• For the trash: Keep at least one trash can and recycling receptacle on each lawn and switch out the bags when they’re full. This will help keep the street clean and make the clean-up effort a breeze.
  • For comfort: Pull out your patio or folding camping chairs for easy seating. If there are very young children or a few elderly neighbors on your block, it might be worth setting up a party tent to provide some shade.
  • For yourself: If you’re going to be outside all day don’t forget about sunblock! Also, pick up some bug spray and citronella candles if the party is going to extend into the night.

Choose the entertainment

Pump up the fun with some awesome summer activities.

  • Play some tunes with a block-loud speaker or two. Queue up a summer-themed preset playlist from Pandora or Spotify, or have each house be in charge of the music for an hour.
  • Organize a few outdoor games like a bag toss tournament, horseshoes and bocce ball.
  • Let the kids splash around with some water activities like a sprinkler, Super Soakers or water balloons. If a house on the block has a pool, plan with neighbors for at least one adult to supervise at a time.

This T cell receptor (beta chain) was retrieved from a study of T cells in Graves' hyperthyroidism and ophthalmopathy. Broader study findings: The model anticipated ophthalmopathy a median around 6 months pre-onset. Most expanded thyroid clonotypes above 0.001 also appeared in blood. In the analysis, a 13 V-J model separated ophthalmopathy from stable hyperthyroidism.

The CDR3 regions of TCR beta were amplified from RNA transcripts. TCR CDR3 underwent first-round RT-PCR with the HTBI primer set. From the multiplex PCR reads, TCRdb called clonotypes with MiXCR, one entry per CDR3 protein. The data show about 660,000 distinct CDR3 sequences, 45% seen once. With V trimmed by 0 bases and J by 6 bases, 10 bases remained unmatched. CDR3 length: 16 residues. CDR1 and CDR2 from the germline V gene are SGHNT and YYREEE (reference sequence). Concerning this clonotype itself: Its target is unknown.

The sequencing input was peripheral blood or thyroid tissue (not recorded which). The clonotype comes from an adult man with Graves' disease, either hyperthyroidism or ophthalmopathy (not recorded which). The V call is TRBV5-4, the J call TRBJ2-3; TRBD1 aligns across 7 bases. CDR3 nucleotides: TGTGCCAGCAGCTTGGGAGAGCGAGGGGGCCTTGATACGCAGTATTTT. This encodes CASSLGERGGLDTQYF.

• Keep the party going all night long with a bonfire complete with s’mores and ghost stories.
  • Inquire if your town allows fireworks to end the party with a bang. If not, go with some fiber optic sparklers or glow sticks.

Take down and clean up

When the party is over, there’s still some work to be done.

  • Plan on setting a time to clean up. Whether it’s the night of or the next morning, cleaning at the same time ensures no one has to do more than their fair share.
  • Remember you’re cleaning the block, not just your front yard. That means clearing out any loose trash, the barricades at the end of the block and any other miscellaneous items that are left out.

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Caroline Stanko
As an Associate Digital Editor, Caroline writes and edits all things food-related and helps produce videos for Taste of Home. When she’s not at her desk, you can probably find Caroline cooking up a feast, planning her next trip abroad or daydreaming about her golden retriever, Mac.